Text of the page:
Other uses for this medicine
This medication may be prescribed for other uses; ask your doctor or pharmacist for more information.
What special precautions should I follow?
Before taking loperamide,
- tell your doctor and pharmacist if you are allergic to loperamide, any other medications, or any of the ingredients in loperamide products. Check the package label for a list of the ingredients.
- tell your doctor and pharmacist what other prescription and nonprescription medications, vitamins, nutritional supplements, and herbal products you are taking or plan to take. Be sure to mention any of the following: antibiotics such as clarithromycin (Biaxin, in PrevPac) and erythromycin (E.E.S., Ery-Tab, Eryc, others); certain antifungals such as itraconazole (Onmel, Sporanox) and ketoconazole; cimetidine (Tagamet), gemfibrozil (Lopid); quinine (Qualaquin), quinidine (in Nuedexta), ranitidine (Zantac), ritonavir (Norvir, in Kaletra), or saquinavir (Invirase). Your doctor may need to change the doses of your medications or monitor you carefully for side effects.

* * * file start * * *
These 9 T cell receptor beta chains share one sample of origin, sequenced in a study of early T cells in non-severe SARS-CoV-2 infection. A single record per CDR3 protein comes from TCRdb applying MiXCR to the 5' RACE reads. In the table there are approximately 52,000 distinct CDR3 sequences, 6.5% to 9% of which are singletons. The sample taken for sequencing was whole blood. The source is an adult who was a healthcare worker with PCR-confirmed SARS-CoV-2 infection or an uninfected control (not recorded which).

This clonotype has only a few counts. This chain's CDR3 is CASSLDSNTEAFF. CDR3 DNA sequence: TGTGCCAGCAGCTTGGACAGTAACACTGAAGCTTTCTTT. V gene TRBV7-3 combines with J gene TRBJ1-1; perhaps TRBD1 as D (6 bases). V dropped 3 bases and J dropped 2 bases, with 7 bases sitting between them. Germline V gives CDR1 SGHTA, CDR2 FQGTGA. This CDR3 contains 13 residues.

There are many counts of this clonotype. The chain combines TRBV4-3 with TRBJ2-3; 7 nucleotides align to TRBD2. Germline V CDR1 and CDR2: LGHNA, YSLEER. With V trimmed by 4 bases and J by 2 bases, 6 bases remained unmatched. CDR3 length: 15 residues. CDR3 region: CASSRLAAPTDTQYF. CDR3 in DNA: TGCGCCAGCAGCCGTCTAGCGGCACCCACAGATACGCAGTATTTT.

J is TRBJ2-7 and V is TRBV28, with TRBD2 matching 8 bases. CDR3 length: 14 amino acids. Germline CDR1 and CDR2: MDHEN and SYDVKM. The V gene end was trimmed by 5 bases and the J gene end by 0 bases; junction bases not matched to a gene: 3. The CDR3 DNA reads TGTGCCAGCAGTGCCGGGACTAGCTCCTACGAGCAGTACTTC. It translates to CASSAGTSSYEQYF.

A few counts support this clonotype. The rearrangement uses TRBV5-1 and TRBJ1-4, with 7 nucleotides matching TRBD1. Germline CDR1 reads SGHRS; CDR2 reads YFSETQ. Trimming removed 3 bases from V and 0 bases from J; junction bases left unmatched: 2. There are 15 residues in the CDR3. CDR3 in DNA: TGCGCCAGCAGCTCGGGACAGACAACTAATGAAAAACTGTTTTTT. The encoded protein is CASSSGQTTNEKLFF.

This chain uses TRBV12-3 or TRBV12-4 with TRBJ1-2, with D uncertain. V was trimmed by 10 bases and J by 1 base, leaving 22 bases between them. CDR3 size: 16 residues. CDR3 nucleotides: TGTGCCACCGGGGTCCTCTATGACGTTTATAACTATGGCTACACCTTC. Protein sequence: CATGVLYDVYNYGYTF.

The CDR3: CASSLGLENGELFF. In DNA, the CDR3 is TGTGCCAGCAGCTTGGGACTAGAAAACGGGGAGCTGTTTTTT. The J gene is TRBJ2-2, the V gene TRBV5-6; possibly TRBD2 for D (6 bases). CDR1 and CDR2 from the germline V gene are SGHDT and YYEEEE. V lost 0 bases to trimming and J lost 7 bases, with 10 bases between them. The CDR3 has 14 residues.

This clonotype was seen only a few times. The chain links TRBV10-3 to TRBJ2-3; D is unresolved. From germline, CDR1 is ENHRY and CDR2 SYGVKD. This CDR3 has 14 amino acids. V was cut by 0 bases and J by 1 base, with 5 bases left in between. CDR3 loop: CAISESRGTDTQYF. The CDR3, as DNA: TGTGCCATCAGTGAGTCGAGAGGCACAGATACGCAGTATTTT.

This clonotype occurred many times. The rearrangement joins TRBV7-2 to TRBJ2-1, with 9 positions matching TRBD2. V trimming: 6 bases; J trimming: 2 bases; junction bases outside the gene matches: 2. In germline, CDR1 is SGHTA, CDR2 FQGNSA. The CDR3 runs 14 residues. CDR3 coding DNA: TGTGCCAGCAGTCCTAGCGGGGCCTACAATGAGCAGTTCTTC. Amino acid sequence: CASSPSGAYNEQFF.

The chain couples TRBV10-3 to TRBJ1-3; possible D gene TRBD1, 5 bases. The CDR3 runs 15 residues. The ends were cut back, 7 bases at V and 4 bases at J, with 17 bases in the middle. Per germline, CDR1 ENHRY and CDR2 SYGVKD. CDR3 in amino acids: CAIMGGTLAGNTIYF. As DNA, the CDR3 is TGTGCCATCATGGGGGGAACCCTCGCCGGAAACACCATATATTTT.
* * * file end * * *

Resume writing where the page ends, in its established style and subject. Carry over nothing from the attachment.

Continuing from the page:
- tell your doctor or pharmacist if you have a fever, blood or mucus in the stool, black stools, or difficulty swallowing. Tell your doctor if you or anyone in your family has or has ever had a prolonged QT interval (a rare heart problem that may cause irregular heartbeat, fainting, or sudden death) or an irregular heartbeat, or if you have or have ever had liver disease.
- tell your doctor and pharmacist if you are pregnant, plan to become pregnant, or are breastfeeding. If you become pregnant while taking loperamide, call your doctor.
- you should know that this drug may make you drowsy and dizzy. Do not drive a car or operate machinery until you know how this drug affects you.